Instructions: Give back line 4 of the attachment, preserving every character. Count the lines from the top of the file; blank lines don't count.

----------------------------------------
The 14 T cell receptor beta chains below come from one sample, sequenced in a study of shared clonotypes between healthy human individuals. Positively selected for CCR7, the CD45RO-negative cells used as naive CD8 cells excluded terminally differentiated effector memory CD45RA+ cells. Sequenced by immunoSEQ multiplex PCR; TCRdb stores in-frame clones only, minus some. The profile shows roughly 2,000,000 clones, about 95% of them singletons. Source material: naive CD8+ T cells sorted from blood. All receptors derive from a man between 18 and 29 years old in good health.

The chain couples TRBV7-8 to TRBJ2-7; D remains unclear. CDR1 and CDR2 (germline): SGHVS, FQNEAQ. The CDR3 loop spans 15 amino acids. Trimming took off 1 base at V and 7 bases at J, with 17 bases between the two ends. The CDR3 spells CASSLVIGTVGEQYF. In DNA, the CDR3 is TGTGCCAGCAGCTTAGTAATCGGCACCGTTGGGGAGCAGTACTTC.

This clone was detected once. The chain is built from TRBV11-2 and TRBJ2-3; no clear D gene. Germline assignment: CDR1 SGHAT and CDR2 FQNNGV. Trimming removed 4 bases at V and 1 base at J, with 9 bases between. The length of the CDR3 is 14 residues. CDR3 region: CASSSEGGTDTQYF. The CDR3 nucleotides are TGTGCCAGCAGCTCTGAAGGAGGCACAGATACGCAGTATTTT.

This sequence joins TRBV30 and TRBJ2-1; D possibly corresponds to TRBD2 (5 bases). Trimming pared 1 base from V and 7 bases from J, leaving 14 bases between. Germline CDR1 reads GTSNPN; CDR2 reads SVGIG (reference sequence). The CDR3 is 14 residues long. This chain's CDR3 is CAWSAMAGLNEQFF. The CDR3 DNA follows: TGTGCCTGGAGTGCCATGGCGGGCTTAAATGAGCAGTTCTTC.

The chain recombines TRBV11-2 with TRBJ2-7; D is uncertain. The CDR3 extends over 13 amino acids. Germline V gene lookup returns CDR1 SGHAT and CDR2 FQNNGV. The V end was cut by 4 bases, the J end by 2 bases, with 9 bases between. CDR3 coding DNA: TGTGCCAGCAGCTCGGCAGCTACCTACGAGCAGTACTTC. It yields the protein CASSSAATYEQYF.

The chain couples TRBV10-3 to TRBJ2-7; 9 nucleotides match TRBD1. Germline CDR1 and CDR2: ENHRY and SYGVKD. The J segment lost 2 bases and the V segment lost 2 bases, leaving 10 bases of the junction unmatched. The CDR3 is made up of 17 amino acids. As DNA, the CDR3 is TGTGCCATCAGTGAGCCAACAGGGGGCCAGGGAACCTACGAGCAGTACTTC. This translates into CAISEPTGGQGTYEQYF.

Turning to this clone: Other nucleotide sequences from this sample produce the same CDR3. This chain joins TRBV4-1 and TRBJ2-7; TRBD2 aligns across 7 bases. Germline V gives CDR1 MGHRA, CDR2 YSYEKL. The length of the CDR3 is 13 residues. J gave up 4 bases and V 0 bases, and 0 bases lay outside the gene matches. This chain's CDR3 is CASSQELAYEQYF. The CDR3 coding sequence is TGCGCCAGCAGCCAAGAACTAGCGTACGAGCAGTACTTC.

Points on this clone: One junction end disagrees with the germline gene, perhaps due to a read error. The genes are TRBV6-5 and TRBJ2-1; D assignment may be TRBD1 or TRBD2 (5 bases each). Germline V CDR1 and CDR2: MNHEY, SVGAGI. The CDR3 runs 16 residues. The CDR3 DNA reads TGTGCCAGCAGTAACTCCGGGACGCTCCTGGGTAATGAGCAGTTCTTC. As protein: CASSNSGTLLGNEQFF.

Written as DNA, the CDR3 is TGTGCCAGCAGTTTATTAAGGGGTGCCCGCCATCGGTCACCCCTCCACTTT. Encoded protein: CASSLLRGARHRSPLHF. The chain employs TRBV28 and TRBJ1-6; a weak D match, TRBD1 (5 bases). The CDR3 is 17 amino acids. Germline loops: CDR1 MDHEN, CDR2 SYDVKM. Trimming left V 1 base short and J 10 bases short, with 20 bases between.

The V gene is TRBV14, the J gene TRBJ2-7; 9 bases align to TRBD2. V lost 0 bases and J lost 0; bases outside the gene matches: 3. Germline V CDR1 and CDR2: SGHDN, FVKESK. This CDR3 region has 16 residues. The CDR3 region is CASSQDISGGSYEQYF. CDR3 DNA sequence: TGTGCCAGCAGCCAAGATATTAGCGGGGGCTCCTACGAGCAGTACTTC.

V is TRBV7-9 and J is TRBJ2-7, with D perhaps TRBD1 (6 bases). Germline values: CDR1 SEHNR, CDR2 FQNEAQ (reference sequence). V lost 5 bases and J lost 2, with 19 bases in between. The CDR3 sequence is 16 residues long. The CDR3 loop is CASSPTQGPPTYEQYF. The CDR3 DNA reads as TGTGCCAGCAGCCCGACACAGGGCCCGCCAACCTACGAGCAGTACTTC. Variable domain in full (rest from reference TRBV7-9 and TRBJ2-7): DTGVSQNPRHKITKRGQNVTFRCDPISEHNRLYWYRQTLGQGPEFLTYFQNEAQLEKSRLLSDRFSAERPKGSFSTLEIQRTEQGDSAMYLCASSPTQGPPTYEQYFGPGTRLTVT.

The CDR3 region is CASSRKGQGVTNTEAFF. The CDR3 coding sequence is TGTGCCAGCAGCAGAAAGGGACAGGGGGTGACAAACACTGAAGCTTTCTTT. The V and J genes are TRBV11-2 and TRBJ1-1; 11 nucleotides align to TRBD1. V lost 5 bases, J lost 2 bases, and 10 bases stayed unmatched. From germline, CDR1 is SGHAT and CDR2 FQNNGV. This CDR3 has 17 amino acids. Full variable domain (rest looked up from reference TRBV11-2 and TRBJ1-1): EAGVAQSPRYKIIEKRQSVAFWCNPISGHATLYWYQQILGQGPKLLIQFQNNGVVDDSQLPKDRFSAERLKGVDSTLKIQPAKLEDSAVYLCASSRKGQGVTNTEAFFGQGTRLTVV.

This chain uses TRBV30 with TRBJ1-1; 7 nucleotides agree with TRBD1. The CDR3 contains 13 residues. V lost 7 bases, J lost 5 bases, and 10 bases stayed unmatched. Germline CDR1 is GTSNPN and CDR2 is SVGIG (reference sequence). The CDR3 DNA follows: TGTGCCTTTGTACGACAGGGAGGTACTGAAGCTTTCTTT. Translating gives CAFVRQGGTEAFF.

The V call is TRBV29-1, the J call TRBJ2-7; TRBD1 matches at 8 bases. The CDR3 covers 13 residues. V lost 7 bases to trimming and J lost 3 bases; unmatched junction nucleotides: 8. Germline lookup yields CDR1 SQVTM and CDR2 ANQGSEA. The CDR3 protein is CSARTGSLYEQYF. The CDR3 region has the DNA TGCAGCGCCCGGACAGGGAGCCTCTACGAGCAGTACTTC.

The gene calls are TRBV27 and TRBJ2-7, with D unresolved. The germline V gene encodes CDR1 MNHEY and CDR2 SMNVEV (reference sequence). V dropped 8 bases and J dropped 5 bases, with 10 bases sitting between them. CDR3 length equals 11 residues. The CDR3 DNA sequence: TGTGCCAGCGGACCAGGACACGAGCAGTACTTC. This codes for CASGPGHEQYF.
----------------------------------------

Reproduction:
This sequence joins TRBV30 and TRBJ2-1; D possibly corresponds to TRBD2 (5 bases). Trimming pared 1 base from V and 7 bases from J, leaving 14 bases between. Germline CDR1 reads GTSNPN; CDR2 reads SVGIG (reference sequence). The CDR3 is 14 residues long. This chain's CDR3 is CAWSAMAGLNEQFF. The CDR3 DNA follows: TGTGCCTGGAGTGCCATGGCGGGCTTAAATGAGCAGTTCTTC.